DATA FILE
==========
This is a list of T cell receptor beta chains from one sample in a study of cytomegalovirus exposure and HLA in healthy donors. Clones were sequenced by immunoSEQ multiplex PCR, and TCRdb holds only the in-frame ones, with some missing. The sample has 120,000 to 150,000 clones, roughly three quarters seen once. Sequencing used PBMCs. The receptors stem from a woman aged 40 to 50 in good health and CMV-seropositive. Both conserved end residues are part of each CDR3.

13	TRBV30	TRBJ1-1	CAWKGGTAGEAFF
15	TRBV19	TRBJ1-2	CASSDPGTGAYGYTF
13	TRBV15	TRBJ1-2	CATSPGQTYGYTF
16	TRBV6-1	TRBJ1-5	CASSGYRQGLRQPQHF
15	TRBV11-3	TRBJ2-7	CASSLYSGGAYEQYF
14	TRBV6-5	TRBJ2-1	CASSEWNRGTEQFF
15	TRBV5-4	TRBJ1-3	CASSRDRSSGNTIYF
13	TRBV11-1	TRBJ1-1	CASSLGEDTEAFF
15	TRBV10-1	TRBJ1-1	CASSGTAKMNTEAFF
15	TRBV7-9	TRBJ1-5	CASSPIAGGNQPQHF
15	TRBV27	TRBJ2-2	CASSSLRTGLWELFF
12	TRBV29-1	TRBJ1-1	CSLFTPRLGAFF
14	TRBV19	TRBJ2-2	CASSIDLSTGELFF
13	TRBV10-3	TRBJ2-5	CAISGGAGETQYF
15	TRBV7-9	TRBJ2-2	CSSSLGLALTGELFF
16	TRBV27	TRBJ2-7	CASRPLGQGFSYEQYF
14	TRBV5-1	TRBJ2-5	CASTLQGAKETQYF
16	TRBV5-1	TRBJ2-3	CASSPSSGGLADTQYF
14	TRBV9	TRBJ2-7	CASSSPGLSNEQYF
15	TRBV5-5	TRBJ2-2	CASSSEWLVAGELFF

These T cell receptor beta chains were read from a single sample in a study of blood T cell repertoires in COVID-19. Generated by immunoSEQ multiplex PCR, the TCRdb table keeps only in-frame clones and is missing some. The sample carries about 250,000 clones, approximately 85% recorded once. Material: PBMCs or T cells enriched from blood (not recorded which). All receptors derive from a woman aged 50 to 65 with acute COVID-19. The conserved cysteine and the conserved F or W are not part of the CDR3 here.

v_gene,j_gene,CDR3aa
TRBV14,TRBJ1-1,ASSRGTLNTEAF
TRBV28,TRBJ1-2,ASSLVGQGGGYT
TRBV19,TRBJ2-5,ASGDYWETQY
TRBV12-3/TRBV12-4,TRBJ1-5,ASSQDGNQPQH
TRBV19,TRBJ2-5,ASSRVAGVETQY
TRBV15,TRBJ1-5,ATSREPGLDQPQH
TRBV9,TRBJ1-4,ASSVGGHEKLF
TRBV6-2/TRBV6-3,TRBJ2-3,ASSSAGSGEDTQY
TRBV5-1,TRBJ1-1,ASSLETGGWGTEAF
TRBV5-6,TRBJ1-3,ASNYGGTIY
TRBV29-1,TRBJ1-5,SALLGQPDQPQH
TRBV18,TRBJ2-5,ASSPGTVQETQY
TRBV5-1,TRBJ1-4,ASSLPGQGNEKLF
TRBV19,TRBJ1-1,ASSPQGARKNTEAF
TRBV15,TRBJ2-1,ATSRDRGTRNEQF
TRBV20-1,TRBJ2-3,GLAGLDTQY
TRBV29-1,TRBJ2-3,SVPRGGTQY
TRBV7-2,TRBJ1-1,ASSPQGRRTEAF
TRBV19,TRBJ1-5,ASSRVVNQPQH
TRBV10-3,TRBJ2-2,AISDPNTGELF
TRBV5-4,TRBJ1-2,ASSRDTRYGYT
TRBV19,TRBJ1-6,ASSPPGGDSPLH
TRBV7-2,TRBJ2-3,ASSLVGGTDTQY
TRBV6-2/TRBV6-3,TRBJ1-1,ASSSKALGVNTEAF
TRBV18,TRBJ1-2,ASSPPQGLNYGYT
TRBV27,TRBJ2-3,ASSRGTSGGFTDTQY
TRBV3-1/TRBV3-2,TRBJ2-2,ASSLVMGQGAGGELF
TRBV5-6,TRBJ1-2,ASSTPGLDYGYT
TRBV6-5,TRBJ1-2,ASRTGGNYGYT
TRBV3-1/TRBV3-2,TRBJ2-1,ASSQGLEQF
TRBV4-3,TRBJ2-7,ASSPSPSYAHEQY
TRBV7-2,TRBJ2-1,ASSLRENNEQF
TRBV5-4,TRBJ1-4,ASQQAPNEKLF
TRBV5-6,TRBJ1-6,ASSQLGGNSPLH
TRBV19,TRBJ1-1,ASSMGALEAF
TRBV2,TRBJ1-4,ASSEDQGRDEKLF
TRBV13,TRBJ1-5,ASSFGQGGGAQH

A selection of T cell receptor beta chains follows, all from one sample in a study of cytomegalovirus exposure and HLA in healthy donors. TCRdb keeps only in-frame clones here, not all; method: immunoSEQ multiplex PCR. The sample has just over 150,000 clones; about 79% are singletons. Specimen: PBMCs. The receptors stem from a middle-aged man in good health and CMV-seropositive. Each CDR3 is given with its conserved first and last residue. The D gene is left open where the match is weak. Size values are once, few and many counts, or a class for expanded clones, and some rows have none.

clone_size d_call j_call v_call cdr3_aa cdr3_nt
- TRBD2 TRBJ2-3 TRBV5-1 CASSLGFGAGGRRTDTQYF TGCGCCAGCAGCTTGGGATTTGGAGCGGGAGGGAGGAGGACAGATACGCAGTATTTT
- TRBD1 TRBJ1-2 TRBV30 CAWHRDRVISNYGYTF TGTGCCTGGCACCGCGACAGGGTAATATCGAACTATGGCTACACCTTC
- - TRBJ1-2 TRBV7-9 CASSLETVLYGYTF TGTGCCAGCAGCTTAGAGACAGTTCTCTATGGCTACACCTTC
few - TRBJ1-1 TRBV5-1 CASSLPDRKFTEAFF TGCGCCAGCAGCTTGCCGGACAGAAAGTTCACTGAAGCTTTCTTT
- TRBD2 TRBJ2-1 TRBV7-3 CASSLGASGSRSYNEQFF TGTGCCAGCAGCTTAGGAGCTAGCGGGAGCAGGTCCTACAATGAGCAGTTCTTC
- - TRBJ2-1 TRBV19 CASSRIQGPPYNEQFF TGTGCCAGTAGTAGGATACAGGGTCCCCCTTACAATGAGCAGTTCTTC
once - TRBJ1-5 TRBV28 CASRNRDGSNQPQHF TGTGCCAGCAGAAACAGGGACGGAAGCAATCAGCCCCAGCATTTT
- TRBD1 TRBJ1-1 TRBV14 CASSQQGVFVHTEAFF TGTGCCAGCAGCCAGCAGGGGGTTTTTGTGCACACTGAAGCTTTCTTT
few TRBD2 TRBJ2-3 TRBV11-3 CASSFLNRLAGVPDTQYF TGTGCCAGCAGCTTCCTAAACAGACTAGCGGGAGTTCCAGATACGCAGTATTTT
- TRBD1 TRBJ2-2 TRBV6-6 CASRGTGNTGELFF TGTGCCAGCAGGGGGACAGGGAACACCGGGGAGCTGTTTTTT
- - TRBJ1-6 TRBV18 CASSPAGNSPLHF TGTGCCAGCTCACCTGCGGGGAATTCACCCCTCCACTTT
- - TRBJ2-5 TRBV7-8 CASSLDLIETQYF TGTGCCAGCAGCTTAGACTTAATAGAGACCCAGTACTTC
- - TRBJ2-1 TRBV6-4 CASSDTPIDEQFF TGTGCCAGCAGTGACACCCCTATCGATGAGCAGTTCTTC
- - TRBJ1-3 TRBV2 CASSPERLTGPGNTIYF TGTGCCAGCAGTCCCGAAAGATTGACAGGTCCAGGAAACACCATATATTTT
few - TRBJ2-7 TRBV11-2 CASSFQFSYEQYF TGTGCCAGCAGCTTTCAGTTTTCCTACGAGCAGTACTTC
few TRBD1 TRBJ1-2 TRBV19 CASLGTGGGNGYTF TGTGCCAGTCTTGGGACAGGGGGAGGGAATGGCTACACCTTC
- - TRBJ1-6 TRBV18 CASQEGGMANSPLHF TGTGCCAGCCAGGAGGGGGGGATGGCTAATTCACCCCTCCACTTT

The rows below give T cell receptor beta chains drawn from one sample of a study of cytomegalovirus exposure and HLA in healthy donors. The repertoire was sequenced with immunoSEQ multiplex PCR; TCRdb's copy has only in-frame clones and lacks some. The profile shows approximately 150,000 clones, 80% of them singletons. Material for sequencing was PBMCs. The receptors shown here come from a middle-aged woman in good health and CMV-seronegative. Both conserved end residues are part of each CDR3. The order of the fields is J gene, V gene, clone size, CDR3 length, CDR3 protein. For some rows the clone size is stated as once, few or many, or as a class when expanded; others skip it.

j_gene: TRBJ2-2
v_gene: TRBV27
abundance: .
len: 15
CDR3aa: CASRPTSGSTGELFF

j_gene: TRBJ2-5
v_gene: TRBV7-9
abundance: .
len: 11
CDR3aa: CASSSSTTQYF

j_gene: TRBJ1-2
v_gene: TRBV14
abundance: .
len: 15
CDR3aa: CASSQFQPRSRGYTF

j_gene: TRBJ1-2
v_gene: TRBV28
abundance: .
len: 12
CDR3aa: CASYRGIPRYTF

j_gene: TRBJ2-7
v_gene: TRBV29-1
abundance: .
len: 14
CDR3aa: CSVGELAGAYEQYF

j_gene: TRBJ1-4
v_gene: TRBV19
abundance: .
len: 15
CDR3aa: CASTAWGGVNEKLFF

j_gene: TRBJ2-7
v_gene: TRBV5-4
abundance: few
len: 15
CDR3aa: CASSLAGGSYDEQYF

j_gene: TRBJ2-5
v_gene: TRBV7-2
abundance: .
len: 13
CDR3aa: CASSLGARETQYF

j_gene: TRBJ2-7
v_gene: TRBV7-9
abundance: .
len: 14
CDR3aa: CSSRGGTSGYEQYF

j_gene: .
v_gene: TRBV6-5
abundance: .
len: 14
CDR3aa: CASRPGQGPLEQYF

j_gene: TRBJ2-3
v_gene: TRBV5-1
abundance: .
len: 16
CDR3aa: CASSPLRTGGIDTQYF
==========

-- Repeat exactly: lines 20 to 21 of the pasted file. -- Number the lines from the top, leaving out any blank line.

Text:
14	TRBV9	TRBJ2-7	CASSSPGLSNEQYF
15	TRBV5-5	TRBJ2-2	CASSSEWLVAGELFF